Headache is one of the most common symptoms experienced, with around 1 in 7 Australians taking pain relievers at any given time to relieve the pain caused by headaches. In fact nearly everybody will experience a headache sometime during their lifetime.
There are different types of headaches and their causes and treatments can vary.
Tension headache is the most common type of headache. If you are suffering from a tension headache you may experience:
- Dull, non-throbbing, mild to moderate pain
- Tight band of pressure across the head
- It can be triggered by physical or emotional stress.
Tension headaches are not associated with nausea or vomiting, or visual disturbances. If you are also experiencing these symptoms you may have another type of headache.
Migraine Headaches are more common in women than in men. A migraine is often more severe than a normal headache and can feel like a throbbing or pulsing pain. It sometimes occurs with nausea or vomiting and can include disturbed vision and hearing.
Migraines can be triggered by a variety of factors such as food, stress, fatigue and even changes in hormone levels.
Secondary headache is when the headache is symptom of another condition. On rare occasions, headaches may be a symptom of a more serious underlying condition. If your headache is very bad, is associated with confusion, vomiting, fever, or a head injury you should see a healthcare professional as soon as possible to discuss your condition.
If you experience more than the occasional headache, your headache may be triggered by specific things. By understanding what triggers your headache, you may be able to prevent future headaches by avoiding these. The following are some common triggers of headaches.
- Handling stress
Emotional stress can cause or worsen a headache in a number of ways, by tightening the muscles in the shoulders neck and head, lowering your tolerance to pain and reducing the levels of endorphins, which are the body’s natural painkilling chemicals.
If such stress is a trigger of your headaches consider relaxation training, massage, yoga and exercise as ways to reduce your stress.
- Watch what you eat…
What you eat can play a huge role in your overall health and wellbeing – and can also be important when it comes to setting off a headache. Common foods that seem to be triggers include cheese (especially mature cheese), chocolate, citrus fruits, cured meats (such as hot dogs, salami and ham), and the additive monosodium glutamate, historically associated with Chinese food. Even ice cream or very cold drinks can cause headaches in some people.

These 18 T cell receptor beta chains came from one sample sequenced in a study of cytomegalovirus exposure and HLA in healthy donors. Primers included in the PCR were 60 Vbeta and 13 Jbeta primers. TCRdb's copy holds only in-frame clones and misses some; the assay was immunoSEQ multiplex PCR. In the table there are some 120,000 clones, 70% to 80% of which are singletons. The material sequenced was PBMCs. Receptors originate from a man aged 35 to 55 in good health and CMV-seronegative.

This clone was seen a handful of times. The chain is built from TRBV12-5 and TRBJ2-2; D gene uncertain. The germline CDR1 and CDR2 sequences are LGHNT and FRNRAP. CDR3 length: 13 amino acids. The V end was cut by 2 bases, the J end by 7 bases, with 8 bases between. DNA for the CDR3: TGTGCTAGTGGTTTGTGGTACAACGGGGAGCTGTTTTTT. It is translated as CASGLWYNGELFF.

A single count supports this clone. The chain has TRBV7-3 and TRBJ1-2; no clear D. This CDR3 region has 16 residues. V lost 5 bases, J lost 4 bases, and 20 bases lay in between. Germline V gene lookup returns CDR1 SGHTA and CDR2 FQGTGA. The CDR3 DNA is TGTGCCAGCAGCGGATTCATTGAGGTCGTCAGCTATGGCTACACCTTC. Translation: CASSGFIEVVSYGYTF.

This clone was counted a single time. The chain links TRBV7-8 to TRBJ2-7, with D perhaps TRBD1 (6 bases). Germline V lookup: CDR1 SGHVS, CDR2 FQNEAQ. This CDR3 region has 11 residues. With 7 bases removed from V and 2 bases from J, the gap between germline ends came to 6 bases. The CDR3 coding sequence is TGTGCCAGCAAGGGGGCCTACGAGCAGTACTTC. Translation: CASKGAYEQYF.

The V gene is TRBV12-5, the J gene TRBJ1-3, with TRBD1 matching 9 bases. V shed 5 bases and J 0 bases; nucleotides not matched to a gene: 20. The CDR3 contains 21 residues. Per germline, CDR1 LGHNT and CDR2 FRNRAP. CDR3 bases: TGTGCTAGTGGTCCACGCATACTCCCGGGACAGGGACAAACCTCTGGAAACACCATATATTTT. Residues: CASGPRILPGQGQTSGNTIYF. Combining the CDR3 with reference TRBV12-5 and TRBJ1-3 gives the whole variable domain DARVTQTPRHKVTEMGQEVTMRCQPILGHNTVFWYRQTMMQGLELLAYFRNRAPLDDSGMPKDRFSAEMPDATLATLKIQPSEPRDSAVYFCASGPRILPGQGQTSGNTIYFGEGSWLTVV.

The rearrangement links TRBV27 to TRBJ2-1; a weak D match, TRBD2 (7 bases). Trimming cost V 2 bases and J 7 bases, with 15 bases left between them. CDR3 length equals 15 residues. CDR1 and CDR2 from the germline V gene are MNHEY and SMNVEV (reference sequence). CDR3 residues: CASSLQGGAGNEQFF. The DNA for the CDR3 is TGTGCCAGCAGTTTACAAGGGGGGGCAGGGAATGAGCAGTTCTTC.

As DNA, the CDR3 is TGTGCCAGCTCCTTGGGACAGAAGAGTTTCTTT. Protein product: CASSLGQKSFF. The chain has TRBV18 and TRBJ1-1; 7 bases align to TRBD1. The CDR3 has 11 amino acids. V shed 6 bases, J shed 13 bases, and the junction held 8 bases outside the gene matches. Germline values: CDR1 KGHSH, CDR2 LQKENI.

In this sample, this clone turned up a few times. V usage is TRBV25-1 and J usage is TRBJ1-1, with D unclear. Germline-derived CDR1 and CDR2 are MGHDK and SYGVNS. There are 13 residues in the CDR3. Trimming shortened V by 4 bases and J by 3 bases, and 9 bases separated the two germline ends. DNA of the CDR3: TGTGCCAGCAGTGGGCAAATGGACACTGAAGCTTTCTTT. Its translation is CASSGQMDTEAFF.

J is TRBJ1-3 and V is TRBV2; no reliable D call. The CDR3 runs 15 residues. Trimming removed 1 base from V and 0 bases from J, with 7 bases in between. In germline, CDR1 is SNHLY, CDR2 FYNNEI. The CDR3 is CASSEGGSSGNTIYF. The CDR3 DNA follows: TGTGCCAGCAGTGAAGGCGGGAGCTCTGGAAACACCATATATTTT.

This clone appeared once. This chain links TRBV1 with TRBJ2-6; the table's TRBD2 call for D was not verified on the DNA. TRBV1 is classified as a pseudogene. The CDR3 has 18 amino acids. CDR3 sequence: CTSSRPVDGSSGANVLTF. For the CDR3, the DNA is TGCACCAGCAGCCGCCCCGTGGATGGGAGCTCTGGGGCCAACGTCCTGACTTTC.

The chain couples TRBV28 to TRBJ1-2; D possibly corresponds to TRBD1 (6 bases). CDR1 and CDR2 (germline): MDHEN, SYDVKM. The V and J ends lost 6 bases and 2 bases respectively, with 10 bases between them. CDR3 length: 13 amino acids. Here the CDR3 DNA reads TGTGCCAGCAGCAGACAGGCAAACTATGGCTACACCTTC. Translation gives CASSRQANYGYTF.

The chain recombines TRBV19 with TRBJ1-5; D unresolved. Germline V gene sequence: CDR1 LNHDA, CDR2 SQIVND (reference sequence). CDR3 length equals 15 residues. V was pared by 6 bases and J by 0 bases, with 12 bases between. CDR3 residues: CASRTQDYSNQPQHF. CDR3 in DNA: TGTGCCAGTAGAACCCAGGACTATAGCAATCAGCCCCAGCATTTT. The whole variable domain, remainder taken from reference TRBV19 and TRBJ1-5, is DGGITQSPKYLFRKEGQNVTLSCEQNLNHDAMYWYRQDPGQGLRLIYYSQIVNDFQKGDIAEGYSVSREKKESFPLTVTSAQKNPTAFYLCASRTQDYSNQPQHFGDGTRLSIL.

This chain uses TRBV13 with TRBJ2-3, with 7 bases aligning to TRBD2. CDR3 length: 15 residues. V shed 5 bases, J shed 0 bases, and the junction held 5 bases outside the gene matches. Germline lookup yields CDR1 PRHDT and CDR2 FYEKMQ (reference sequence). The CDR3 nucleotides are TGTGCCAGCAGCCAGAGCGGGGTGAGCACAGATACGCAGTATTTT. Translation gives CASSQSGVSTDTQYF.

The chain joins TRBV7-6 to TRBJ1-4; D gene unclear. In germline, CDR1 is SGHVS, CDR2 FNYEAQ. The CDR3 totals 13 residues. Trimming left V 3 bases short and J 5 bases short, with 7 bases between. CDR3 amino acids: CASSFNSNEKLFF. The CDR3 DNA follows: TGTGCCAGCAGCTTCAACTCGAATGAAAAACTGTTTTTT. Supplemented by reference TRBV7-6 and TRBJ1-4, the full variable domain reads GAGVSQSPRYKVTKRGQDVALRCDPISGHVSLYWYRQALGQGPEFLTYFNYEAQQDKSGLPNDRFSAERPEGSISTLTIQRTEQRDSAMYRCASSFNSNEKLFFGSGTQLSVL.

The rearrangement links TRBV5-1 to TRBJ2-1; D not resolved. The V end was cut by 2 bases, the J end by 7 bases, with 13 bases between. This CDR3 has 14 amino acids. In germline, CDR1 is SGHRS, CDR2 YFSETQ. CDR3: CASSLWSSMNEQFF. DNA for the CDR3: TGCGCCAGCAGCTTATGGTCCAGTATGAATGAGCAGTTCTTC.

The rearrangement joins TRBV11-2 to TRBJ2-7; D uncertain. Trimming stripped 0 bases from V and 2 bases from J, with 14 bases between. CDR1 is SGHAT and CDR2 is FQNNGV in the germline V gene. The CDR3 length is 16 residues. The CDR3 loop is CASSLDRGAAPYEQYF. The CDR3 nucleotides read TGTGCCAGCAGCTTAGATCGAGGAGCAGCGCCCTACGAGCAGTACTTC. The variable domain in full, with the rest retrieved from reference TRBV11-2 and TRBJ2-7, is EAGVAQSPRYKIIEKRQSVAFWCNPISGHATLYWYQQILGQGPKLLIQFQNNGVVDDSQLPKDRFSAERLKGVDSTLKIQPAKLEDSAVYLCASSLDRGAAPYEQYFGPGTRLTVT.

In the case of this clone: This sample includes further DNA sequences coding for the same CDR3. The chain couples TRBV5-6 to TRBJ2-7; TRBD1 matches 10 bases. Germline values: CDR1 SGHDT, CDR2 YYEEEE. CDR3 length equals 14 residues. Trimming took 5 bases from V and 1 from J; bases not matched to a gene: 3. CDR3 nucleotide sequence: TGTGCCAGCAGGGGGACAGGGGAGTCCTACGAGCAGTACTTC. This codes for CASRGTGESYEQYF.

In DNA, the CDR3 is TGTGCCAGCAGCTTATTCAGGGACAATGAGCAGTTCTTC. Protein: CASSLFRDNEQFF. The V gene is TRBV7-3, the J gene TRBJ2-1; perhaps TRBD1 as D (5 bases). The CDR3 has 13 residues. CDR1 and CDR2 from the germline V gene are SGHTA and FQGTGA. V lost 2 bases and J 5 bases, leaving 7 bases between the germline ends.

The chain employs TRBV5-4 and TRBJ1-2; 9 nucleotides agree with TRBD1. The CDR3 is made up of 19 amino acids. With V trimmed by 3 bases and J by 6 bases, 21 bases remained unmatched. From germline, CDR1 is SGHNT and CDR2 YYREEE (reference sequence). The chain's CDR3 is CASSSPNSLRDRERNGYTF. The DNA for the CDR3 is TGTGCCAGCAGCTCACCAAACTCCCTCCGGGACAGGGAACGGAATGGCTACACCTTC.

Have a healthy diet and if you can, try and cut out or cut down the food that is causing you the problem. This should help reduce the number of headaches you have.
- And drink
How much you drink and what you drink can also be important. If you don’t drink enough water you can become dehydrated, and this can trigger a headache. Drinking too much of certain liquids, such as caffeinated drinks or alcohol, can also trigger headaches. Make sure you limit the amount of alcohol or caffeine you drink, and drink plenty of water every day.
- Do you eat regularly?
Fasting, skipping meals, oversleeping and thus eating late are other potential headache triggers. That’s because these can all lead to low blood sugar levels, which can cause a headache. Eat regular healthy meals, and this may help you to avoid hunger-related triggers.
- Be alert to hormones
Migraines are more common in women than men and some scientists believe that sex hormones have a role in triggering headaches. Women might find that their headaches are more frequent and severe in the days around the menstrual period. This may be because one of the main female hormones, oestrogen, drops around the time of menstruation, triggering a headache.
If your headaches are severe, you may want to discuss this with your doctor as they may be able to prescribe medication that might help.
- Keep an eye on the issue
If you are having difficulties with your vision and find yourself squinting a lot to help focus, then this excess straining may be the cause of your headaches. Get your vision checked.
- Medication use
Some medications may cause headaches as an unwanted or side effect of their use, such as birth control pills and certain medications to lower blood pressure. In addition, a small number of people who suffer from recurrent headaches, particularly with migraines, can fall into a pattern of increasing analgesic use (pain relievers), coupled with more common and severe headaches. In this situation, the pain reliever itself may be contributing to the headaches. If you find yourself consistently (for more than 3 months) taking simple analgesics for headache on 15 or more days per month, or taking combination analgesics on 10 or more days per month, then speak with your doctor about your headaches.
- Exercise in moderation
Exercise is great for your overall health, but too much physical exertion can be a bad thing when it comes to headaches for some people. Try and exercise in moderation – around three to five times a week – it may even help stress-induced headaches.
- Jaw problems
Dental issues such as infection, teeth grinding and difficulties with the joint of the jaw, such as a painful clicking on opening the jaw, not only can cause local pain but this pain can sometimes be felt in the face and as a headache. These sources of headache can sometimes be corrected by your dentist, for example with the use of a bite plate.
- Keep a diary
If you’re not sure what your triggers are, try keeping a diary that documents what you had to eat or drink or if you did any exercise when you developed a headache. Keep this diary for several headaches to see if you can identify a pattern. Once you know what your headache triggers are, you can start to avoid these and get back on track to living your life headache-free.